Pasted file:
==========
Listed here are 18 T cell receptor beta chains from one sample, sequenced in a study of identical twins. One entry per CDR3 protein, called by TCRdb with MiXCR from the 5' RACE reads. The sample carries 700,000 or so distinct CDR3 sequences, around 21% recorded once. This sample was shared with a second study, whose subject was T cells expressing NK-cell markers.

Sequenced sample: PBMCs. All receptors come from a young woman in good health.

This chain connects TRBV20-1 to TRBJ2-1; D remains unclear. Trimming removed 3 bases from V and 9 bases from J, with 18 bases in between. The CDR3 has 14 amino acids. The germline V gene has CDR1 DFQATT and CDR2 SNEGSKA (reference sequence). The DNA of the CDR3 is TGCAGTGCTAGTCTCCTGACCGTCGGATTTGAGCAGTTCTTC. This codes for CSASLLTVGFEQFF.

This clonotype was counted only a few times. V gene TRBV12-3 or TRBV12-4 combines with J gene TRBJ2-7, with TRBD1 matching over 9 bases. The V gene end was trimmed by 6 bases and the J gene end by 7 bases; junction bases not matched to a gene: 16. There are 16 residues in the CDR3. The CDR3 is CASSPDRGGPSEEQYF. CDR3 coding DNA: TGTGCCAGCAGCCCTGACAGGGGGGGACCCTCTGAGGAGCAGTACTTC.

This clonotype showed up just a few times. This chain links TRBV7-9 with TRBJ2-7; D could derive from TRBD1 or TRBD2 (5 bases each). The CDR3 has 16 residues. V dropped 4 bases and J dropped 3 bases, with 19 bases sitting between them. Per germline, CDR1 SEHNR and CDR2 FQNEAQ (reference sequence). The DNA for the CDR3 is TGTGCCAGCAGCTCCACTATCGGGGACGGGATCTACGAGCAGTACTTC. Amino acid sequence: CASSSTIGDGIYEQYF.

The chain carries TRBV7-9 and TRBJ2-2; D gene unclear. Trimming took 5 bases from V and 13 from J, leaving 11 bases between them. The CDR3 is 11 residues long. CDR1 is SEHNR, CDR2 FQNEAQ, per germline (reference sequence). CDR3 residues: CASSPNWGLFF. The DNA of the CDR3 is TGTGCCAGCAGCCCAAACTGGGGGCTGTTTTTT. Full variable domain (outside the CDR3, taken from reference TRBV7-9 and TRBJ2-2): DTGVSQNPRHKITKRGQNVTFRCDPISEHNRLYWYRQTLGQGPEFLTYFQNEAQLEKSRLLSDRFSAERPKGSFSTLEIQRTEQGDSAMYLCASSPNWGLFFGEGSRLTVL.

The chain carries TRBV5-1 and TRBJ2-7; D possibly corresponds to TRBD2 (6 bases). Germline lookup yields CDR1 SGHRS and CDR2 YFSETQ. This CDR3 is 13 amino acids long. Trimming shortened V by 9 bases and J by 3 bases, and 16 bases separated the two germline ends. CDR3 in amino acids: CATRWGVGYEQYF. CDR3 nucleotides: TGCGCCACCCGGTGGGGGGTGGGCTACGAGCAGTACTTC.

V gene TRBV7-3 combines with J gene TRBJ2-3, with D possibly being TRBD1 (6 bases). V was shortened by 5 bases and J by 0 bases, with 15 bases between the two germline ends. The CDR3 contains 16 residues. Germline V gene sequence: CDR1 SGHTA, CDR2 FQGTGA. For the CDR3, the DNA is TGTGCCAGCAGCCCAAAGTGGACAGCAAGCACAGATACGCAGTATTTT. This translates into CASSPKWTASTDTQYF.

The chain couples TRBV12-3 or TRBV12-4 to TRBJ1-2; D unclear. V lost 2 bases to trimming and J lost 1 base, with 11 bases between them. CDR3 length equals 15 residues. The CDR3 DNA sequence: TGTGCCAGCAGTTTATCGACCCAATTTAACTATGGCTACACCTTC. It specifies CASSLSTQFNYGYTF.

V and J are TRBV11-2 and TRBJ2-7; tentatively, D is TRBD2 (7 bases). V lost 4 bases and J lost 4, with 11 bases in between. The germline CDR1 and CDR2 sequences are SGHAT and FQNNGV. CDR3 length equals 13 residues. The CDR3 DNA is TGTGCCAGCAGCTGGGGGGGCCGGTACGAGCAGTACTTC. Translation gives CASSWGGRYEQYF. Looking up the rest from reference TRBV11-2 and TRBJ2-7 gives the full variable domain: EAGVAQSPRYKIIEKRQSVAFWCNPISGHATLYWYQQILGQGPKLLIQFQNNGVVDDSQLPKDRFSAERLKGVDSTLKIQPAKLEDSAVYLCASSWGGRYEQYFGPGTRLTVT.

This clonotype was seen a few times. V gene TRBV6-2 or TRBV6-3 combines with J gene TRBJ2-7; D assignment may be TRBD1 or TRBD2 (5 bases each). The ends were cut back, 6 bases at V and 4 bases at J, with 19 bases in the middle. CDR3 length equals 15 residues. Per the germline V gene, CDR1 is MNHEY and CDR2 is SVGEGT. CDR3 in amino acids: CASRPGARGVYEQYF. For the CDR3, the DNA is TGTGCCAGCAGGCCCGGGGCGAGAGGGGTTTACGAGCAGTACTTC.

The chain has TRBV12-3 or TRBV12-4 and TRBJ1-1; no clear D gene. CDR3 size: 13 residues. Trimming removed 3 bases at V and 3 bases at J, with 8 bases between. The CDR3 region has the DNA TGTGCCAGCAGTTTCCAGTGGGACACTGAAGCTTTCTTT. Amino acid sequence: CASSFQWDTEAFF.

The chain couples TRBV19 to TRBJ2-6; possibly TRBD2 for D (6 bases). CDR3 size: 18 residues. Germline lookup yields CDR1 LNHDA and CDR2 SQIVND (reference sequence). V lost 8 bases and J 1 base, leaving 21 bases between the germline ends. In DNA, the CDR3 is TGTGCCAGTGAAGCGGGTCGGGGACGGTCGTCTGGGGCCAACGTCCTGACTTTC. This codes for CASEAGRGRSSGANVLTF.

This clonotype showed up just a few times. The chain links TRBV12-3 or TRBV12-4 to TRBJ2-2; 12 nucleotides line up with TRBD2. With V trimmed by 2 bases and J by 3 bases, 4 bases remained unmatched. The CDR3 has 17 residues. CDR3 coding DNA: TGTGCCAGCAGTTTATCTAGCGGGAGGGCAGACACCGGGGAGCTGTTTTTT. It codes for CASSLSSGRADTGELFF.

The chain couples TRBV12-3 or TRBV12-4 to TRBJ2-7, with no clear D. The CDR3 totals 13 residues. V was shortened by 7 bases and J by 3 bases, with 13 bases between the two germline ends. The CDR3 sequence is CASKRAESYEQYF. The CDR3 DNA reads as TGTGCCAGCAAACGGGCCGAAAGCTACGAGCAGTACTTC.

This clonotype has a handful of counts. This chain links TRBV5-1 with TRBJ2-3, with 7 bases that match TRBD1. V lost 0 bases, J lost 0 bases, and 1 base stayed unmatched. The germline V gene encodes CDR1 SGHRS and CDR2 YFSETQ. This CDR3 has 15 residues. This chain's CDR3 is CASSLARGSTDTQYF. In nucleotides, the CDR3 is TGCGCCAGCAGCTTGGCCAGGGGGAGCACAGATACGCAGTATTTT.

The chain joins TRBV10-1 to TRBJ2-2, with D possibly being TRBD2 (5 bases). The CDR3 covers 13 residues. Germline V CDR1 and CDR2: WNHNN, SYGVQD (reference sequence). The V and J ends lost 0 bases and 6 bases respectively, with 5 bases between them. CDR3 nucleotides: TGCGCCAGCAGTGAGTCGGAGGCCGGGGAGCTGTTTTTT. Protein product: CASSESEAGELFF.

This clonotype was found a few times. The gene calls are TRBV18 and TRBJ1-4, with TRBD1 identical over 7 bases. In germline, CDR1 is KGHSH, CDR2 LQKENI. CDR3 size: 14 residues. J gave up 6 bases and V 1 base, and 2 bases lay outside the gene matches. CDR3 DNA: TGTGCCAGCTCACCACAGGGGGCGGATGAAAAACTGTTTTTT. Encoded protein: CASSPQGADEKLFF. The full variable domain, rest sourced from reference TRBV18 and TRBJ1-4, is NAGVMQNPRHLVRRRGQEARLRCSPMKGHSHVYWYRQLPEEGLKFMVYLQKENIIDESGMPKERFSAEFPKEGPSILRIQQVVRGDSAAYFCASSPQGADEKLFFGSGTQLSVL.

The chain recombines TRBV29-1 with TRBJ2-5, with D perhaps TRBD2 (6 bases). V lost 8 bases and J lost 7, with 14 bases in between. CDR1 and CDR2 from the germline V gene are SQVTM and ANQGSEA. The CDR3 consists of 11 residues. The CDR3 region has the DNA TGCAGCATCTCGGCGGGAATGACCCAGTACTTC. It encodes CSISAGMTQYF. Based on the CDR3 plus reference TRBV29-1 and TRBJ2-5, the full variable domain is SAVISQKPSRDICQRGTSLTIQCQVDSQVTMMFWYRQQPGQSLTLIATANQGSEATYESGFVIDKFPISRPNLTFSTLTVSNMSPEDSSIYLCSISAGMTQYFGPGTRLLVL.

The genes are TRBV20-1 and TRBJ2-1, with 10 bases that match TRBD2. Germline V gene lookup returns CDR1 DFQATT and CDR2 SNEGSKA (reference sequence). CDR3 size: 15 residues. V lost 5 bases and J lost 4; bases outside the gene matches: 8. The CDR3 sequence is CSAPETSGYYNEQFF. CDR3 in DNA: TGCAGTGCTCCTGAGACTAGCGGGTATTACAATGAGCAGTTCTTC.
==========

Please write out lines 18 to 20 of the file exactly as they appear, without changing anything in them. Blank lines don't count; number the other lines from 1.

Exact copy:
This clonotype was found a few times. The gene calls are TRBV18 and TRBJ1-4, with TRBD1 identical over 7 bases. In germline, CDR1 is KGHSH, CDR2 LQKENI. CDR3 size: 14 residues. J gave up 6 bases and V 1 base, and 2 bases lay outside the gene matches. CDR3 DNA: TGTGCCAGCTCACCACAGGGGGCGGATGAAAAACTGTTTTTT. Encoded protein: CASSPQGADEKLFF. The full variable domain, rest sourced from reference TRBV18 and TRBJ1-4, is NAGVMQNPRHLVRRRGQEARLRCSPMKGHSHVYWYRQLPEEGLKFMVYLQKENIIDESGMPKERFSAEFPKEGPSILRIQQVVRGDSAAYFCASSPQGADEKLFFGSGTQLSVL.

The chain recombines TRBV29-1 with TRBJ2-5, with D perhaps TRBD2 (6 bases). V lost 8 bases and J lost 7, with 14 bases in between. CDR1 and CDR2 from the germline V gene are SQVTM and ANQGSEA. The CDR3 consists of 11 residues. The CDR3 region has the DNA TGCAGCATCTCGGCGGGAATGACCCAGTACTTC. It encodes CSISAGMTQYF. Based on the CDR3 plus reference TRBV29-1 and TRBJ2-5, the full variable domain is SAVISQKPSRDICQRGTSLTIQCQVDSQVTMMFWYRQQPGQSLTLIATANQGSEATYESGFVIDKFPISRPNLTFSTLTVSNMSPEDSSIYLCSISAGMTQYFGPGTRLLVL.

The genes are TRBV20-1 and TRBJ2-1, with 10 bases that match TRBD2. Germline V gene lookup returns CDR1 DFQATT and CDR2 SNEGSKA (reference sequence). CDR3 size: 15 residues. V lost 5 bases and J lost 4; bases outside the gene matches: 8. The CDR3 sequence is CSAPETSGYYNEQFF. CDR3 in DNA: TGCAGTGCTCCTGAGACTAGCGGGTATTACAATGAGCAGTTCTTC.